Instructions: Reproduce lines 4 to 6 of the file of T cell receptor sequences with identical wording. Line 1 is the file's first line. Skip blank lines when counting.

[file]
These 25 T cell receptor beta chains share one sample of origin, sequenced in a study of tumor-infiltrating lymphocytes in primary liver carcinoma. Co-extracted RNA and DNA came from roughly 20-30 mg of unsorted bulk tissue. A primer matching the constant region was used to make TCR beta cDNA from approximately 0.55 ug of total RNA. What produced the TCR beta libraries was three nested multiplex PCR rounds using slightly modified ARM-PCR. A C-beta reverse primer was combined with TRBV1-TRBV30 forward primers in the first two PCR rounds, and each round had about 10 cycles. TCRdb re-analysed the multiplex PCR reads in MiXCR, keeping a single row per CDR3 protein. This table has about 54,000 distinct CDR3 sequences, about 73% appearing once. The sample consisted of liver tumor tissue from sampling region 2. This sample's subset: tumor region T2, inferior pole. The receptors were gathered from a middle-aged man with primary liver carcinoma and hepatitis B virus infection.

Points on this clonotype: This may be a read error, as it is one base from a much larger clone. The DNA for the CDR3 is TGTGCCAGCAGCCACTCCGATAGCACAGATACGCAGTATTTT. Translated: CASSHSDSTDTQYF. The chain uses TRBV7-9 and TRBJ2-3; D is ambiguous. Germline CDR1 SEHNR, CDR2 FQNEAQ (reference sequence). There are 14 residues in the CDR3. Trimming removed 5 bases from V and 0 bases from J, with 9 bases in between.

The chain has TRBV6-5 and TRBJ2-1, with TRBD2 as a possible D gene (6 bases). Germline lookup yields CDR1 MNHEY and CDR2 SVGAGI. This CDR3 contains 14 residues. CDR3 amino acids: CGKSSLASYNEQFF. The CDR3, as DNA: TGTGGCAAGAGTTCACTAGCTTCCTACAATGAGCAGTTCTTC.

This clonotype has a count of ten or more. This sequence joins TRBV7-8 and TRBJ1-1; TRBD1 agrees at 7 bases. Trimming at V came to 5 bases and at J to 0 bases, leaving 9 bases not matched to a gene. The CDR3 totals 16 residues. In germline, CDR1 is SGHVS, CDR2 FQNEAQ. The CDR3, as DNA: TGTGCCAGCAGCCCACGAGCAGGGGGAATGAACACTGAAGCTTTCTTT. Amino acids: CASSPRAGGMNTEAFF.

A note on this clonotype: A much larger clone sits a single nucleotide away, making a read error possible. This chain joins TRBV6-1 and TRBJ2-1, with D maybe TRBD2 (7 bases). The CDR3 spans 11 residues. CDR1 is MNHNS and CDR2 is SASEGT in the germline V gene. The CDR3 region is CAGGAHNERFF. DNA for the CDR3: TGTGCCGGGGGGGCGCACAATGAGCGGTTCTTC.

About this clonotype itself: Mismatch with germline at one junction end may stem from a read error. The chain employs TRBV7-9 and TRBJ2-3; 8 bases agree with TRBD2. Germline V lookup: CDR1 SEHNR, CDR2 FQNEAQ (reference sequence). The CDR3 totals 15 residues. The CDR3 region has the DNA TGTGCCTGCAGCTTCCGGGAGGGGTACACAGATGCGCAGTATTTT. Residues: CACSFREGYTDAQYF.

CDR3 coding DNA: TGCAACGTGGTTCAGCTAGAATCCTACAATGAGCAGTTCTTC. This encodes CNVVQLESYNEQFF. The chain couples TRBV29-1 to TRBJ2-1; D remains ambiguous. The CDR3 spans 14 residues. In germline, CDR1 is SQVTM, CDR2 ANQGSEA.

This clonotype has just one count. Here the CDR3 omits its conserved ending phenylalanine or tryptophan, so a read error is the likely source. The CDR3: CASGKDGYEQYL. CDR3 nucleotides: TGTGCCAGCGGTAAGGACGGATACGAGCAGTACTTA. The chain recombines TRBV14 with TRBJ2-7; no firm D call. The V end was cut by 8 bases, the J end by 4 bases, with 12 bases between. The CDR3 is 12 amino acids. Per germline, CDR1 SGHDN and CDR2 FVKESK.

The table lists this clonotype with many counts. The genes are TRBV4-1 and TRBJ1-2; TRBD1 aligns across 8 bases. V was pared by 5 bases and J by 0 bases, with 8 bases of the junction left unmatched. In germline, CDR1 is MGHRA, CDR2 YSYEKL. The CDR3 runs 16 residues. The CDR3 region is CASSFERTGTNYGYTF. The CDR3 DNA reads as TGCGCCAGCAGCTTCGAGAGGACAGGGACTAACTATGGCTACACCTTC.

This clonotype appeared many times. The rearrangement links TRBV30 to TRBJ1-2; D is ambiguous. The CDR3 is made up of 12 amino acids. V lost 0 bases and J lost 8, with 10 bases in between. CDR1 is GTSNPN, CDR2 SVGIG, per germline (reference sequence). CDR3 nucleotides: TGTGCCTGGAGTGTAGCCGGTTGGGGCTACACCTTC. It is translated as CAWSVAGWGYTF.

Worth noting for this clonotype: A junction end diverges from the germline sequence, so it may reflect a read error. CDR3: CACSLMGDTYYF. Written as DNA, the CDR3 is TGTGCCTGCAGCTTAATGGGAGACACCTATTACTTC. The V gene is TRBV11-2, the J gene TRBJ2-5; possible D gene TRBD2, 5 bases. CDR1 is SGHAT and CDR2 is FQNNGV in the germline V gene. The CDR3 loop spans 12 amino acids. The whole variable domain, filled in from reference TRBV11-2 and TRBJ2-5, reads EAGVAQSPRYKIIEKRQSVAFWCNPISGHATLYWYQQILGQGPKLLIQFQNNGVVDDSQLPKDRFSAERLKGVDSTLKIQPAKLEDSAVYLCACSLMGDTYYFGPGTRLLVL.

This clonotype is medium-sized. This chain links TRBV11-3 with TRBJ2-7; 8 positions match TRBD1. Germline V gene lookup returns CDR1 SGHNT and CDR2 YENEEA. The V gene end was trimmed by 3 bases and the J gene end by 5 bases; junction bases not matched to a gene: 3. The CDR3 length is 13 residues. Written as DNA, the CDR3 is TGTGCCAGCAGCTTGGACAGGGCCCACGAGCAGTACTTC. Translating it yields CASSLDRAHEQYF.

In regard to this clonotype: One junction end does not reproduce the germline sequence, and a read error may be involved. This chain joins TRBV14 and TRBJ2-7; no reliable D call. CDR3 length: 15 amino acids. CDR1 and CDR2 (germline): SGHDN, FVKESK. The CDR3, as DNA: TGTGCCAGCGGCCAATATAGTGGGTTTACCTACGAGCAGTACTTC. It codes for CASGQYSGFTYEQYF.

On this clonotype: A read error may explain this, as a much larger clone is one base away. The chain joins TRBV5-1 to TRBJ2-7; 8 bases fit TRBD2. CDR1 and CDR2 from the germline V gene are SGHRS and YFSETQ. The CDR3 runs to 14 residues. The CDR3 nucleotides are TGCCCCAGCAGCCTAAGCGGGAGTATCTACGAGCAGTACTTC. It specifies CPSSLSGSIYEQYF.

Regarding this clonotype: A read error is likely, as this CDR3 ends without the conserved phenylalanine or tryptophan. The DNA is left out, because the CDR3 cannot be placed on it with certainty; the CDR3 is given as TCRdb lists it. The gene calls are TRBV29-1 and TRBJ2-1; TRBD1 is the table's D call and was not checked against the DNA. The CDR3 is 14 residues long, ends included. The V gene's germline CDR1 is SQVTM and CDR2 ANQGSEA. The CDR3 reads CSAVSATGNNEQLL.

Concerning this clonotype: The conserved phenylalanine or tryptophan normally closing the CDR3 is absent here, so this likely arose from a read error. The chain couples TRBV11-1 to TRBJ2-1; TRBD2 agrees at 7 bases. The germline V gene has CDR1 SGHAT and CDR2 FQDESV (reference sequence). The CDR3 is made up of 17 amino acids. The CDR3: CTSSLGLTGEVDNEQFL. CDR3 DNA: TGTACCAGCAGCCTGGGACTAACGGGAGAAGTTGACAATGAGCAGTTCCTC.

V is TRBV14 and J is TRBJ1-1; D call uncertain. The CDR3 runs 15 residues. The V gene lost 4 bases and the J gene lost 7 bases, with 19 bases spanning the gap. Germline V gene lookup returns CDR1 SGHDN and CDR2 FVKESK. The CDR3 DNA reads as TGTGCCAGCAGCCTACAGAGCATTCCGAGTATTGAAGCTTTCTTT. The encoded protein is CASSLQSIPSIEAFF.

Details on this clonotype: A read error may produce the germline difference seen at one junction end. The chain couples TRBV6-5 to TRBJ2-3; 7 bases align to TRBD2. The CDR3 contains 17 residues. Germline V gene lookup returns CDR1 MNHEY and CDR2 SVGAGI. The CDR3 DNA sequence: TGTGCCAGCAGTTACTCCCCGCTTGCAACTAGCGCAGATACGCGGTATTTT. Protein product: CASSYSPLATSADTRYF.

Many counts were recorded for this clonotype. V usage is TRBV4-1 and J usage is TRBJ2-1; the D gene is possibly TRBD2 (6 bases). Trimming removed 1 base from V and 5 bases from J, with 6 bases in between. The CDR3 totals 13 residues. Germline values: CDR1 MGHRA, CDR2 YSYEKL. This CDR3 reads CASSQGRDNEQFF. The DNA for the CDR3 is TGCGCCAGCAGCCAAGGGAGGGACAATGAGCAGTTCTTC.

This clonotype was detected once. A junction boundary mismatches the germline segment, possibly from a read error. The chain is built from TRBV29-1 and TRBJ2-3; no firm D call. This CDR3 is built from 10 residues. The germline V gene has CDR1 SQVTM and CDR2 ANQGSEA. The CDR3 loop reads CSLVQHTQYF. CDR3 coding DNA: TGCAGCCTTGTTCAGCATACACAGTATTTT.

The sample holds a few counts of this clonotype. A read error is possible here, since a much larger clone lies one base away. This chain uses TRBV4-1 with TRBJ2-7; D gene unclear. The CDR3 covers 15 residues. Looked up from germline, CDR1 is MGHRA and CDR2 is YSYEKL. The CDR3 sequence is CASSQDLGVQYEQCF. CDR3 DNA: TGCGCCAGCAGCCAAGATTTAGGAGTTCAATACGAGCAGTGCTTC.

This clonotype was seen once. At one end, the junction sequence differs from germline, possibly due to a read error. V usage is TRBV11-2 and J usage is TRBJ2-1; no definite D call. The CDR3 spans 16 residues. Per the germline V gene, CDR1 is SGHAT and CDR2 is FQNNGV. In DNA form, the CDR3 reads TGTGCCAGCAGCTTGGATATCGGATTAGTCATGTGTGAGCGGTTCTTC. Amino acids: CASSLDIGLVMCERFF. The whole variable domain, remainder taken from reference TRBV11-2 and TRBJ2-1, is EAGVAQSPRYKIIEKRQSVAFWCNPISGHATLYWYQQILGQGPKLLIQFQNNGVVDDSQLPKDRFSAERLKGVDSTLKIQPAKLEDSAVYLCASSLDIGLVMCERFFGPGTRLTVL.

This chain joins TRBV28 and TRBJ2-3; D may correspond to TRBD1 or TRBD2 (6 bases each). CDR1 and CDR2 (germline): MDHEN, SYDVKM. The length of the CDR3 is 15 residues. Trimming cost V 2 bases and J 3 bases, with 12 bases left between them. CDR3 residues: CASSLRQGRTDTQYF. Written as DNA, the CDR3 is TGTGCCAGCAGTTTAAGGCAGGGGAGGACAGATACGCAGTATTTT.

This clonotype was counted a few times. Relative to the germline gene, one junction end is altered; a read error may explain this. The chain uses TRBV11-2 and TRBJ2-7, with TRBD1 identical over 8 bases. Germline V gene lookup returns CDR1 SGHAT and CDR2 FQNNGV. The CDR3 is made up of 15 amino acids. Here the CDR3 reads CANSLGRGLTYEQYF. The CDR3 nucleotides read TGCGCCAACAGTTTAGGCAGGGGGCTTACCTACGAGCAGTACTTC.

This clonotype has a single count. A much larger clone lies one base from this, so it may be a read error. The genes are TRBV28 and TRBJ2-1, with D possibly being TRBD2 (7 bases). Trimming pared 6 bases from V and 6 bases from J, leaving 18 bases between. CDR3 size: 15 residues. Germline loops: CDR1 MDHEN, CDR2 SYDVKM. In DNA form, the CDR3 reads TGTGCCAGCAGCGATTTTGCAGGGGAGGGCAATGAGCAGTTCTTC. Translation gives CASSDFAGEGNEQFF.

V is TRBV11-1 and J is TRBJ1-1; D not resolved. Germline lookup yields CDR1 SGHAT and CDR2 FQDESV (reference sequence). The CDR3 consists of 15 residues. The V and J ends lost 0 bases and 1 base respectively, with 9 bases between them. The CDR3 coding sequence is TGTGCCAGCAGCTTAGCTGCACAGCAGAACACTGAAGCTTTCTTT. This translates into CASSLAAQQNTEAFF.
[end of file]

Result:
This clonotype has a count of ten or more. This sequence joins TRBV7-8 and TRBJ1-1; TRBD1 agrees at 7 bases. Trimming at V came to 5 bases and at J to 0 bases, leaving 9 bases not matched to a gene. The CDR3 totals 16 residues. In germline, CDR1 is SGHVS, CDR2 FQNEAQ. The CDR3, as DNA: TGTGCCAGCAGCCCACGAGCAGGGGGAATGAACACTGAAGCTTTCTTT. Amino acids: CASSPRAGGMNTEAFF.

A note on this clonotype: A much larger clone sits a single nucleotide away, making a read error possible. This chain joins TRBV6-1 and TRBJ2-1, with D maybe TRBD2 (7 bases). The CDR3 spans 11 residues. CDR1 is MNHNS and CDR2 is SASEGT in the germline V gene. The CDR3 region is CAGGAHNERFF. DNA for the CDR3: TGTGCCGGGGGGGCGCACAATGAGCGGTTCTTC.

About this clonotype itself: Mismatch with germline at one junction end may stem from a read error. The chain employs TRBV7-9 and TRBJ2-3; 8 bases agree with TRBD2. Germline V lookup: CDR1 SEHNR, CDR2 FQNEAQ (reference sequence). The CDR3 totals 15 residues. The CDR3 region has the DNA TGTGCCTGCAGCTTCCGGGAGGGGTACACAGATGCGCAGTATTTT. Residues: CACSFREGYTDAQYF.